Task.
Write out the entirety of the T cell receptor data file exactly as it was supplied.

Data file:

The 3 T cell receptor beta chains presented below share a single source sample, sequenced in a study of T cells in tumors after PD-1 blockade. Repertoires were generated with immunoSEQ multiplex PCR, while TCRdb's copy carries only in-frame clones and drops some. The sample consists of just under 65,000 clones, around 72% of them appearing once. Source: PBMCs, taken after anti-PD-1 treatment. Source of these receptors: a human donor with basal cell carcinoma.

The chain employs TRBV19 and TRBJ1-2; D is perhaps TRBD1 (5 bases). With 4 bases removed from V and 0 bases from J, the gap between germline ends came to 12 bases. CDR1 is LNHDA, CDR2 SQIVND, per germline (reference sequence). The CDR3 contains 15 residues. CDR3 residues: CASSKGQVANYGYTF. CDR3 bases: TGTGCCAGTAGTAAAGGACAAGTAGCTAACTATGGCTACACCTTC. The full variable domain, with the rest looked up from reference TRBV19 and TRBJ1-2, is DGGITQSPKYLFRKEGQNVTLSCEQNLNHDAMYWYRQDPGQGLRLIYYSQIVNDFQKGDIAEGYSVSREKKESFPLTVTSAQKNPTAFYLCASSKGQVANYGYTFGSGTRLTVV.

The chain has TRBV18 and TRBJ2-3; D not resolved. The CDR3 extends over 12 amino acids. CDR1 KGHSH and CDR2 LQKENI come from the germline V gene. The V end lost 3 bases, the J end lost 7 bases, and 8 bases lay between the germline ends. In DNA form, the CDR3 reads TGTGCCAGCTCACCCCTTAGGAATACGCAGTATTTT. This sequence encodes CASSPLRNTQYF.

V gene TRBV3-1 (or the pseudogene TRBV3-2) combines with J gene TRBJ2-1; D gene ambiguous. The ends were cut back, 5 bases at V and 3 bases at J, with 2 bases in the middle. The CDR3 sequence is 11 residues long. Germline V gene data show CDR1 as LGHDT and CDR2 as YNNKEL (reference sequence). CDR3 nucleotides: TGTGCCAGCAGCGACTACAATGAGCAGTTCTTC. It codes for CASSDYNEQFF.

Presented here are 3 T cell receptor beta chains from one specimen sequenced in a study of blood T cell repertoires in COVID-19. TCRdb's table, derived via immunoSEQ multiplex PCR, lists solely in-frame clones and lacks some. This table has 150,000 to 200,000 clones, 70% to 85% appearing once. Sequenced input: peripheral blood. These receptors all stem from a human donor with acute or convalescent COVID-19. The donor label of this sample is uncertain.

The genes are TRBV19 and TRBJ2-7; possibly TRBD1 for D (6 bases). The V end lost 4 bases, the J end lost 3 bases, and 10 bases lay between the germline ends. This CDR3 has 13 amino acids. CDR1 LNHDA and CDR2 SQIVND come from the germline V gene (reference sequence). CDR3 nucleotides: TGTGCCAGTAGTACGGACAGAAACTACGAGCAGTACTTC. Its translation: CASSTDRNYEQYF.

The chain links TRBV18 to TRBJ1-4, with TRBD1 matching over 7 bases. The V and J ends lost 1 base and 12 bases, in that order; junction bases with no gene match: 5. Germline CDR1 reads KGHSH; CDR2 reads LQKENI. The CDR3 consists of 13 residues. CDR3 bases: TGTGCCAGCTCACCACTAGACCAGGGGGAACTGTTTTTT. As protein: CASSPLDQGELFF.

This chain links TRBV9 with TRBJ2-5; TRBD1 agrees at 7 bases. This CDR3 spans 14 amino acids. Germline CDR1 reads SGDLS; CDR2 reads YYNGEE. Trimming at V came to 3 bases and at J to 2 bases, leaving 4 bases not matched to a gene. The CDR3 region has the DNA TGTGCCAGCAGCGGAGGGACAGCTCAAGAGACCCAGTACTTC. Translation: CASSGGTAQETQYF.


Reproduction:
The 3 T cell receptor beta chains presented below share a single source sample, sequenced in a study of T cells in tumors after PD-1 blockade. Repertoires were generated with immunoSEQ multiplex PCR, while TCRdb's copy carries only in-frame clones and drops some. The sample consists of just under 65,000 clones, around 72% of them appearing once. Source: PBMCs, taken after anti-PD-1 treatment. Source of these receptors: a human donor with basal cell carcinoma.

The chain employs TRBV19 and TRBJ1-2; D is perhaps TRBD1 (5 bases). With 4 bases removed from V and 0 bases from J, the gap between germline ends came to 12 bases. CDR1 is LNHDA, CDR2 SQIVND, per germline (reference sequence). The CDR3 contains 15 residues. CDR3 residues: CASSKGQVANYGYTF. CDR3 bases: TGTGCCAGTAGTAAAGGACAAGTAGCTAACTATGGCTACACCTTC. The full variable domain, with the rest looked up from reference TRBV19 and TRBJ1-2, is DGGITQSPKYLFRKEGQNVTLSCEQNLNHDAMYWYRQDPGQGLRLIYYSQIVNDFQKGDIAEGYSVSREKKESFPLTVTSAQKNPTAFYLCASSKGQVANYGYTFGSGTRLTVV.

The chain has TRBV18 and TRBJ2-3; D not resolved. The CDR3 extends over 12 amino acids. CDR1 KGHSH and CDR2 LQKENI come from the germline V gene. The V end lost 3 bases, the J end lost 7 bases, and 8 bases lay between the germline ends. In DNA form, the CDR3 reads TGTGCCAGCTCACCCCTTAGGAATACGCAGTATTTT. This sequence encodes CASSPLRNTQYF.

V gene TRBV3-1 (or the pseudogene TRBV3-2) combines with J gene TRBJ2-1; D gene ambiguous. The ends were cut back, 5 bases at V and 3 bases at J, with 2 bases in the middle. The CDR3 sequence is 11 residues long. Germline V gene data show CDR1 as LGHDT and CDR2 as YNNKEL (reference sequence). CDR3 nucleotides: TGTGCCAGCAGCGACTACAATGAGCAGTTCTTC. It codes for CASSDYNEQFF.

Presented here are 3 T cell receptor beta chains from one specimen sequenced in a study of blood T cell repertoires in COVID-19. TCRdb's table, derived via immunoSEQ multiplex PCR, lists solely in-frame clones and lacks some. This table has 150,000 to 200,000 clones, 70% to 85% appearing once. Sequenced input: peripheral blood. These receptors all stem from a human donor with acute or convalescent COVID-19. The donor label of this sample is uncertain.

The genes are TRBV19 and TRBJ2-7; possibly TRBD1 for D (6 bases). The V end lost 4 bases, the J end lost 3 bases, and 10 bases lay between the germline ends. This CDR3 has 13 amino acids. CDR1 LNHDA and CDR2 SQIVND come from the germline V gene (reference sequence). CDR3 nucleotides: TGTGCCAGTAGTACGGACAGAAACTACGAGCAGTACTTC. Its translation: CASSTDRNYEQYF.

The chain links TRBV18 to TRBJ1-4, with TRBD1 matching over 7 bases. The V and J ends lost 1 base and 12 bases, in that order; junction bases with no gene match: 5. Germline CDR1 reads KGHSH; CDR2 reads LQKENI. The CDR3 consists of 13 residues. CDR3 bases: TGTGCCAGCTCACCACTAGACCAGGGGGAACTGTTTTTT. As protein: CASSPLDQGELFF.

This chain links TRBV9 with TRBJ2-5; TRBD1 agrees at 7 bases. This CDR3 spans 14 amino acids. Germline CDR1 reads SGDLS; CDR2 reads YYNGEE. Trimming at V came to 3 bases and at J to 2 bases, leaving 4 bases not matched to a gene. The CDR3 region has the DNA TGTGCCAGCAGCGGAGGGACAGCTCAAGAGACCCAGTACTTC. Translation: CASSGGTAQETQYF.